- What is the significance of traditional American Indian values, such as humility, interconnectedness, and reciprocity?
- What should all Americans know about American Indians?
Activity 1: Understand Tribal and Family Structures
Educators will understand the process of federal recognition of tribes, tribal enrollment, and treaty making that has impacted American Indian tribal people since the founding of the United States. Educators will also learn about the structure and the importance of American Indian tribes, clans, bands, and extended families to American Indians.
- Task 1: Understand Federal and State Tribal Recognition
- Task 2: Understand Eligibility for Tribal Citizenship
- Task 3: Be Familiar with the Structure of Tribes, Clans, Bands, and Extended Families
Activity 2: Understand American Indian Traditional Tribal Values
Educators will understand and respect the importance of cultural values and traditional concepts which help to shape the mindset of American Indian children and their families. Educators will understand the complex challenges faced by American Indian children in today’s classroom as a result of conflicting value systems.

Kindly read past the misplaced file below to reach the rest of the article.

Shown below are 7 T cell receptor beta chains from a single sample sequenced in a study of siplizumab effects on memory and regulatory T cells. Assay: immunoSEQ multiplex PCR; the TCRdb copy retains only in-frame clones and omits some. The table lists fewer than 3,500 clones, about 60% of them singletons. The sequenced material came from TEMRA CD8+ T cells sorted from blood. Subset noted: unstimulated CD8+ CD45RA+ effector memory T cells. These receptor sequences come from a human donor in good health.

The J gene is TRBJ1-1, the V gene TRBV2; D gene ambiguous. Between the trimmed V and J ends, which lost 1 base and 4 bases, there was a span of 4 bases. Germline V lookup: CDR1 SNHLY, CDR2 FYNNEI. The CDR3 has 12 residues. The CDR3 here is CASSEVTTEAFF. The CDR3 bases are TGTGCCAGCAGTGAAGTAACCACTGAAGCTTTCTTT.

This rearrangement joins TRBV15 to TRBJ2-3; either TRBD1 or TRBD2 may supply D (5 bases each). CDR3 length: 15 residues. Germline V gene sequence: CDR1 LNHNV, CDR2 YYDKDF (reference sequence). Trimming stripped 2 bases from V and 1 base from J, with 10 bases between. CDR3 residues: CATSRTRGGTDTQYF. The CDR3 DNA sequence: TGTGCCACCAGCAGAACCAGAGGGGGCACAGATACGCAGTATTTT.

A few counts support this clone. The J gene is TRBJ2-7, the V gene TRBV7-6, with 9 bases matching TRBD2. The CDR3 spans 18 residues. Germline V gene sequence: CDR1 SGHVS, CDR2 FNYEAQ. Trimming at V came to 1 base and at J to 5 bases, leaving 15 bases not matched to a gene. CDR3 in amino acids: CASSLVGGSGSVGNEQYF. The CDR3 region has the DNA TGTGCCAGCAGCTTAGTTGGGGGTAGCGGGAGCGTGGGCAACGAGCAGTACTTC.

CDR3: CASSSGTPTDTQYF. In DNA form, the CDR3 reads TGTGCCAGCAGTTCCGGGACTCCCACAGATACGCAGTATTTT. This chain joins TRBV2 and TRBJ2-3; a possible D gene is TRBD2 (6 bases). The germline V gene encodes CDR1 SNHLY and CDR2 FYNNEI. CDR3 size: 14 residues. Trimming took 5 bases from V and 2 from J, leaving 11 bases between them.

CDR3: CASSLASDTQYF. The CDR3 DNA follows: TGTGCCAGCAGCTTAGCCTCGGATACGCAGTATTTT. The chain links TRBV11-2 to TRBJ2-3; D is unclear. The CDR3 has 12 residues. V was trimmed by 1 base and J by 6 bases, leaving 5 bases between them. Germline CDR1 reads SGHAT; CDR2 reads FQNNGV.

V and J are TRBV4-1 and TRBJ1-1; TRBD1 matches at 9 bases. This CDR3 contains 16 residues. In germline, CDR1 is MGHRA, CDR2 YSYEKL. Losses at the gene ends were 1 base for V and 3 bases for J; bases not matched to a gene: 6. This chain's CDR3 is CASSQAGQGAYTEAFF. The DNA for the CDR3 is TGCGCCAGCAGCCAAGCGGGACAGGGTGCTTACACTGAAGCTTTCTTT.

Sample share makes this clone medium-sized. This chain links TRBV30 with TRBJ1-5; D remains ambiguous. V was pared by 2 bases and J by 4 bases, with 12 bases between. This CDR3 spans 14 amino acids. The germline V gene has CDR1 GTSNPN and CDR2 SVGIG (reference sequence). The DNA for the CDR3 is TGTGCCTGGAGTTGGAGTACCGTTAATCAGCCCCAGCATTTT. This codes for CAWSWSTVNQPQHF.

Element 3: Understanding Your School and Community
Purpose: Assessing American Indian students’ academic performance and developing culturally-based education approaches in collaboration with local tribes, Indian organizations and Native communities are essential for improved educational opportunities. Educators should:
- Examine current American Indian achievement assessments, attendance, dropout and graduation rates;
- Collaborate with tribes and Native communities, and;
- Collaborate with national American Indian organizations and the National Indian Education Association (NIEA).
Activity 1: Take a Snapshot of Your School and Community
- Task 1: Get Organized for Data Collection
- Task 2: Examine Student Performance Data
- Task 3: Gather Information About the Local American Indian Tribes
- Task 4: Summarize Snapshot Findings
Activity 2: Work with and Involve Community and Parents
Element 4: Integrate American Indian History, Language, and Culture into School Curriculum
Purpose: Research indicates that it is important to affirm students’ identity and one reason for the academic achievement gap that American Indian students face is that a one-size-fits-all national curriculum represented in textbooks fails to give positive recognition to American Indian histories and cultures.
Activity 1: Create an American Indian Curriculum
It is important for American Indian and Alaska Native students to have the standard state and national curriculums they are exposed to in school be supplemented with curriculum that reflects their background and the community that they live in.
- Task 1: Develop a Curriculum for American Indian Students
- Task 2: Integrate Social Studies
- Task 3: Incorporate Ethnomathematics and Ethnoscience
- Task 4: Apply to Reading and Children's Literature
- Task 5: Instill Through Writing
- Task 6: Available Indian Education Curriculum in Repositories
Activity 2: Teaching Indigenous Languages